I’ll leave y’all with this little gem, according to a JamBase interview recently, Bobby Weir has a manager that composes the bands set lists for him/them!? Phish (Trey) being in control of their own set lists: that’s a good phish problem to have…LOL.
, comment by ckess22
ckess22 No men in no man’s land references the space between opposing armies; lots of people perished there in WWI, which is why people couldn’t go there. I’m offended by the title. It’s very puzzling, and troubling. Does the band know how off-putting this is?
I also don’t like it when Trey is referred to as a “machine gun”. Does the band know about this? Maybe the mods can do something…
, comment by piper1011
piper1011 You’re wrong. Theme was groundbreaking and totally awesome (both withstanding your wee brain couldn’t get what Trey was doing with the vocals), and Light does actually suck.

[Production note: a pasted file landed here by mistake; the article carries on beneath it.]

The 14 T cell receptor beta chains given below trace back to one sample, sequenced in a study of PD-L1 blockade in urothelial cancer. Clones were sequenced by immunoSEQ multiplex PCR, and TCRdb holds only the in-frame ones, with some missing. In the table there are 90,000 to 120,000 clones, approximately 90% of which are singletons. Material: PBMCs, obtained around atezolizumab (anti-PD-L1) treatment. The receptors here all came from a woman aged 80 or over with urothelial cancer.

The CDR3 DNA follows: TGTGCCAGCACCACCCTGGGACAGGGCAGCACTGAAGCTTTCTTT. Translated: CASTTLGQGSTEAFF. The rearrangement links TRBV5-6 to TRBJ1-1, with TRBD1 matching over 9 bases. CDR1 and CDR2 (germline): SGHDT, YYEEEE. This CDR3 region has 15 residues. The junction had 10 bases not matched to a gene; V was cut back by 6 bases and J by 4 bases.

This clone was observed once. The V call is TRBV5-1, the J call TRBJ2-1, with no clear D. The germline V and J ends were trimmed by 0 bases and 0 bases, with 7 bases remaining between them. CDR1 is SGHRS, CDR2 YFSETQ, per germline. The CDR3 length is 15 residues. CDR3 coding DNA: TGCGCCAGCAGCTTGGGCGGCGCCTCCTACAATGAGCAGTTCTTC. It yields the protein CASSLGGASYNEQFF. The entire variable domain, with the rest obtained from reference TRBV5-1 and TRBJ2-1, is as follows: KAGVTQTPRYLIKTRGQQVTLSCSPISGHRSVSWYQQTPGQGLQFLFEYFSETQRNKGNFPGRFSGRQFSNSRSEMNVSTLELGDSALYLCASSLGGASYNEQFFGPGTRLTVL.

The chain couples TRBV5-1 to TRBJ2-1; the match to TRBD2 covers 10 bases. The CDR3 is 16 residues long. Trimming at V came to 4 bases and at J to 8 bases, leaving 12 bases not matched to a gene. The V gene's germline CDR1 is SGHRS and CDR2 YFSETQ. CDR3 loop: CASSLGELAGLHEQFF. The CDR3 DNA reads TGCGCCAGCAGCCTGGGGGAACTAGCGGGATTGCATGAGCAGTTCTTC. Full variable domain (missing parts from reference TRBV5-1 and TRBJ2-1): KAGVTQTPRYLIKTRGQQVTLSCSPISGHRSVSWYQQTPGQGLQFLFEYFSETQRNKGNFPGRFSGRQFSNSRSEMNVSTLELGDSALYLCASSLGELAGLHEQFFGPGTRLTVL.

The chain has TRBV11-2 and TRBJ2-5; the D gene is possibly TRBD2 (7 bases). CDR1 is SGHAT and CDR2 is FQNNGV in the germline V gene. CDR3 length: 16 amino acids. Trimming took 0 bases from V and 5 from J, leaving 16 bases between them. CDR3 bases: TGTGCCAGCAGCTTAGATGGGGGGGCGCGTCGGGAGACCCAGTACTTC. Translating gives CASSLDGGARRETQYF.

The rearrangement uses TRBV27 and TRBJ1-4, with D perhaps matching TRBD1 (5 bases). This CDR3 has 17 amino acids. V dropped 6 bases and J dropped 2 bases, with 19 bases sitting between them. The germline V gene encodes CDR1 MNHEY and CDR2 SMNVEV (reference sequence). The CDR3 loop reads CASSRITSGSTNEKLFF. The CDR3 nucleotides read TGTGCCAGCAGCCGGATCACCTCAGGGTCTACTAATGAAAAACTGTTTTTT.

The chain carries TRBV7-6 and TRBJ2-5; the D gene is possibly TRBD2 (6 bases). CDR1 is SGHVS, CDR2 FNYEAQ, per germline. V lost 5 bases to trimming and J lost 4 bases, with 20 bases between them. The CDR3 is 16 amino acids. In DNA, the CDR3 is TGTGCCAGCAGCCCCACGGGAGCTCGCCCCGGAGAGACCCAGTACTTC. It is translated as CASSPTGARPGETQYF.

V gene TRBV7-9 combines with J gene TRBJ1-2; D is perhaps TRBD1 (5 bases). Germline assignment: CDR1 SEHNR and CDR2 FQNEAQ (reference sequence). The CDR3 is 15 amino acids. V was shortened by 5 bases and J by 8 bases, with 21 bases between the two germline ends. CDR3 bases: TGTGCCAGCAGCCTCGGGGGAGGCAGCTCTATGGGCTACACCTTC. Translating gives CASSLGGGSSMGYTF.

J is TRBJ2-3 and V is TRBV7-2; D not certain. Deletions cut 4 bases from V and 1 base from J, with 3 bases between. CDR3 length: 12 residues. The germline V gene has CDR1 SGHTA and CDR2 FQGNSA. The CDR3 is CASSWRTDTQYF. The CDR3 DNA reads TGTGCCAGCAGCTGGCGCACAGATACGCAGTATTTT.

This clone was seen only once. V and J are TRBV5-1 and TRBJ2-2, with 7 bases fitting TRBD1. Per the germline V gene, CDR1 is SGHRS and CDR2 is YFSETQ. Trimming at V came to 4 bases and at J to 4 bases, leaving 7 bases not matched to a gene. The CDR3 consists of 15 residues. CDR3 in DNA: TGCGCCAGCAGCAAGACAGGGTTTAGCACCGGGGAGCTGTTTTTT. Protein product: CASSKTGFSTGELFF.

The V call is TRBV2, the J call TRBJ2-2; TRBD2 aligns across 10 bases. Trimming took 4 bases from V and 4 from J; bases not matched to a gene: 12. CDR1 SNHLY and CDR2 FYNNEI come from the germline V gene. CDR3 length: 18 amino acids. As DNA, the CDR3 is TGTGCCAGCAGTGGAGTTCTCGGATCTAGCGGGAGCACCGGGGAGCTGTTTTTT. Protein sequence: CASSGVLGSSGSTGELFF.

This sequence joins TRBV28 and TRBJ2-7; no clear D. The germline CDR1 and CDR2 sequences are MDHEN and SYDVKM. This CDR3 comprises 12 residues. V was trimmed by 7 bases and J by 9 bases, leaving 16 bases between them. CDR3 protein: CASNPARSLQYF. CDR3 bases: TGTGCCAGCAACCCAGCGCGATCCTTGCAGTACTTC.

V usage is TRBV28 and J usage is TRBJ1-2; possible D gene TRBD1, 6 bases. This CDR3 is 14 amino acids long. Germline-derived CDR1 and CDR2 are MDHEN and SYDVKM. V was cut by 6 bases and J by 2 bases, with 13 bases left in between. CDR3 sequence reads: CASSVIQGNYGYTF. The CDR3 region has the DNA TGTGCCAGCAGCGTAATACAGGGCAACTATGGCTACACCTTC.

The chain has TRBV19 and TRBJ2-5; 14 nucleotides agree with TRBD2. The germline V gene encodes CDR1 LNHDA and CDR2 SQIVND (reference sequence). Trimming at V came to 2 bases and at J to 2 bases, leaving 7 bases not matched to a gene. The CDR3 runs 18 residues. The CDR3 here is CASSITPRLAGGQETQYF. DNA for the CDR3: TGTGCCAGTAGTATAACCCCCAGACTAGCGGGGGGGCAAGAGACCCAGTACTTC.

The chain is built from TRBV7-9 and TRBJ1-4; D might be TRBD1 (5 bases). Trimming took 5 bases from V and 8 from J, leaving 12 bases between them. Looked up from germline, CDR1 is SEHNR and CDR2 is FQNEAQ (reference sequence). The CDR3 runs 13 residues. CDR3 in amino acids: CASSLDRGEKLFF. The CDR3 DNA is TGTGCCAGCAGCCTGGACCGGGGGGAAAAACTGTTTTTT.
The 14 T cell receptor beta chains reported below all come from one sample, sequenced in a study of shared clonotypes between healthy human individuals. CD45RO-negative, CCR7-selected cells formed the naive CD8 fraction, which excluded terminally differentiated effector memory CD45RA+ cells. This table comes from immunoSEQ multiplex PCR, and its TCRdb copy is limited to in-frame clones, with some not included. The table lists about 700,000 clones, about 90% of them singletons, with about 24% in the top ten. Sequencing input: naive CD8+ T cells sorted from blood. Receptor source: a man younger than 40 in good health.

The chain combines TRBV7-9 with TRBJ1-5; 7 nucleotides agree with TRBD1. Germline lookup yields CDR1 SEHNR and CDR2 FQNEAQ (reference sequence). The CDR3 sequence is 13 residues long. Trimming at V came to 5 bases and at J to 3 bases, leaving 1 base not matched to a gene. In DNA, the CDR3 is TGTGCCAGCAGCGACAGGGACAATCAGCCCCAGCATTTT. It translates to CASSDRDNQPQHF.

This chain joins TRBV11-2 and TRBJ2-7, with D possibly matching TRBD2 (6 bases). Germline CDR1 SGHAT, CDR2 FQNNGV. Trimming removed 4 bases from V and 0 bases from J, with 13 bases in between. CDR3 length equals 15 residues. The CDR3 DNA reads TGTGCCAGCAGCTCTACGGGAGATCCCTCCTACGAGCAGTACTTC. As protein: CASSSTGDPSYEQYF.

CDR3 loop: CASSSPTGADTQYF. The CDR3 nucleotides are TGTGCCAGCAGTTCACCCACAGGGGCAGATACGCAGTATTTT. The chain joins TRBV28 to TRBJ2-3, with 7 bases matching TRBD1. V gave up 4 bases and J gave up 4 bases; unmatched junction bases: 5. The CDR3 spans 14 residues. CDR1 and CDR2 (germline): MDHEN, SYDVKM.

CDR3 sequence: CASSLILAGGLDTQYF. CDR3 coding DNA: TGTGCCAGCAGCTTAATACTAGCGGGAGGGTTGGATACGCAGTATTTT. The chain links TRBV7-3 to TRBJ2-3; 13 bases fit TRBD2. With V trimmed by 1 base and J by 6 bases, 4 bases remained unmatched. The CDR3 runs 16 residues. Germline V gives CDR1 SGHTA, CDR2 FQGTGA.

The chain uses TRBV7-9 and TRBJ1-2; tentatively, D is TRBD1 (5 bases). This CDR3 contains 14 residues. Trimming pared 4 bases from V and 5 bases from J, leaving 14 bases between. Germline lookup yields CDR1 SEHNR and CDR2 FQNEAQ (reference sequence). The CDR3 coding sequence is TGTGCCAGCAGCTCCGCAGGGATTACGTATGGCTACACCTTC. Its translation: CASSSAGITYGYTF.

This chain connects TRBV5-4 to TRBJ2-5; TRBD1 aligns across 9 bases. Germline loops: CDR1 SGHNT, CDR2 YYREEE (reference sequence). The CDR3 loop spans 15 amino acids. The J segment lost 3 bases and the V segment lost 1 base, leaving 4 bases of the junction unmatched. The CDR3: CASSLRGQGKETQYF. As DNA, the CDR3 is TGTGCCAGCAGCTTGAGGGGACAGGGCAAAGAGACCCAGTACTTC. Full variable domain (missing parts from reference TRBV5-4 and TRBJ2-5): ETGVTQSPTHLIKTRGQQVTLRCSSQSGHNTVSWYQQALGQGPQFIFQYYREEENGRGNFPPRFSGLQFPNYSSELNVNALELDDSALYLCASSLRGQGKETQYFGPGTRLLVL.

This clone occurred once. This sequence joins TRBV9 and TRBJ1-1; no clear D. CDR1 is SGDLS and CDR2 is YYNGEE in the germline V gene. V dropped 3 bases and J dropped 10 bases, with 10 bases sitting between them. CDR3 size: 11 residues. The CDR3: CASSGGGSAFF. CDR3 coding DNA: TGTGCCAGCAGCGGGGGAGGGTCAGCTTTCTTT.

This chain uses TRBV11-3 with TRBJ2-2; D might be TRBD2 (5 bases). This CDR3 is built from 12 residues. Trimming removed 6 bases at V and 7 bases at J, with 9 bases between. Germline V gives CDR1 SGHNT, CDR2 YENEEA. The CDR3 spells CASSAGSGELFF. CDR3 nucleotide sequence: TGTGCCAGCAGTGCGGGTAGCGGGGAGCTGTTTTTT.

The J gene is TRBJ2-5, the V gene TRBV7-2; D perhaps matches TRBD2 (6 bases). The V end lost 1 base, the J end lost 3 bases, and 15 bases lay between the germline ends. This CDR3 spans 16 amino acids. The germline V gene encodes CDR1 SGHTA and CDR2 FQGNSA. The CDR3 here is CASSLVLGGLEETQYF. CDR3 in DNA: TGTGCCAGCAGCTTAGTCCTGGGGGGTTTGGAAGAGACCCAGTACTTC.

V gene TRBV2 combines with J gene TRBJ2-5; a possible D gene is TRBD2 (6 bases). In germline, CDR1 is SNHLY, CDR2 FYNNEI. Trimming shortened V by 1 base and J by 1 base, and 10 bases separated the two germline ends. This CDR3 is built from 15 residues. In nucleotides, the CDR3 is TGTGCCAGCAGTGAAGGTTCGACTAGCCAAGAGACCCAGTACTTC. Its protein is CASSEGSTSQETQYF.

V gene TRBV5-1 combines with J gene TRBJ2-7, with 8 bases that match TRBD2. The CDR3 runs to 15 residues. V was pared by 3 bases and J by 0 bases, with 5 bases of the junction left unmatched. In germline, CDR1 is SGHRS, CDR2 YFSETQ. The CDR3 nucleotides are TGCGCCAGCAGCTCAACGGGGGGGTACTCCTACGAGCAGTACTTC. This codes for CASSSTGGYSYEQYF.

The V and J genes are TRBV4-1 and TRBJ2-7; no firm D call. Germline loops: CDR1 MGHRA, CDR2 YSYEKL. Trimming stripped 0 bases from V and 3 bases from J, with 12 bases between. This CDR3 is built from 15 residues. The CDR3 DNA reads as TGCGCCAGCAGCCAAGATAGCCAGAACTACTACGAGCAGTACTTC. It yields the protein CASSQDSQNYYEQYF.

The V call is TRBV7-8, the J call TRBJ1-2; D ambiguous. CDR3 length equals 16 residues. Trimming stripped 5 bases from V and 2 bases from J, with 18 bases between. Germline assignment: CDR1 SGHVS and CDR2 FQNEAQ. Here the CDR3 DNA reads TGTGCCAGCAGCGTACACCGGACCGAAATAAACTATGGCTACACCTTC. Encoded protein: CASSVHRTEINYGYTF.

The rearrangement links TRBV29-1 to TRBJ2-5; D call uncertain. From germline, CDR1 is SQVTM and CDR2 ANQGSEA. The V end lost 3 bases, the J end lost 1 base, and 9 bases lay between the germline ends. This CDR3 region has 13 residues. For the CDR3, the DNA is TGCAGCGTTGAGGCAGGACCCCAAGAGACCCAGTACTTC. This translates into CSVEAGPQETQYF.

, comment by chipre
chipre @piper1011 said:
You’re wrong. Theme was groundbreaking and totally awesome (both withstanding your wee brain couldn’t get what Trey was doing with the vocals), and Light does actually suck.
Dude…not very nice. Where’s the collegial spirit? Anyone who takes the time to write a review does us all a favor in my humble opinion.
, comment by Scissortail
Scissortail I know the volunteers who run this site and organize for every show to be reviewed are always on the lookout for people who will volunteer their time and effort to contribute. You should volunteer.
, comment by Nicup79
Nicup79 Excellent review....amazing show!!!
, comment by jtp1267
jtp1267 Great review! cant wait to listen to the show.
, comment by ReelScience
ReelScience Wow the band has been super tight! Has anyone else noticed the early ending times so far for this run?
, comment by DocGanz
DocGanz Scissor tail,
Great write up!
I had a lot of similar thoughts on the show, and it made me laugh a few times
Thanks brother!
, comment by trimpe
trimpe I loved this show.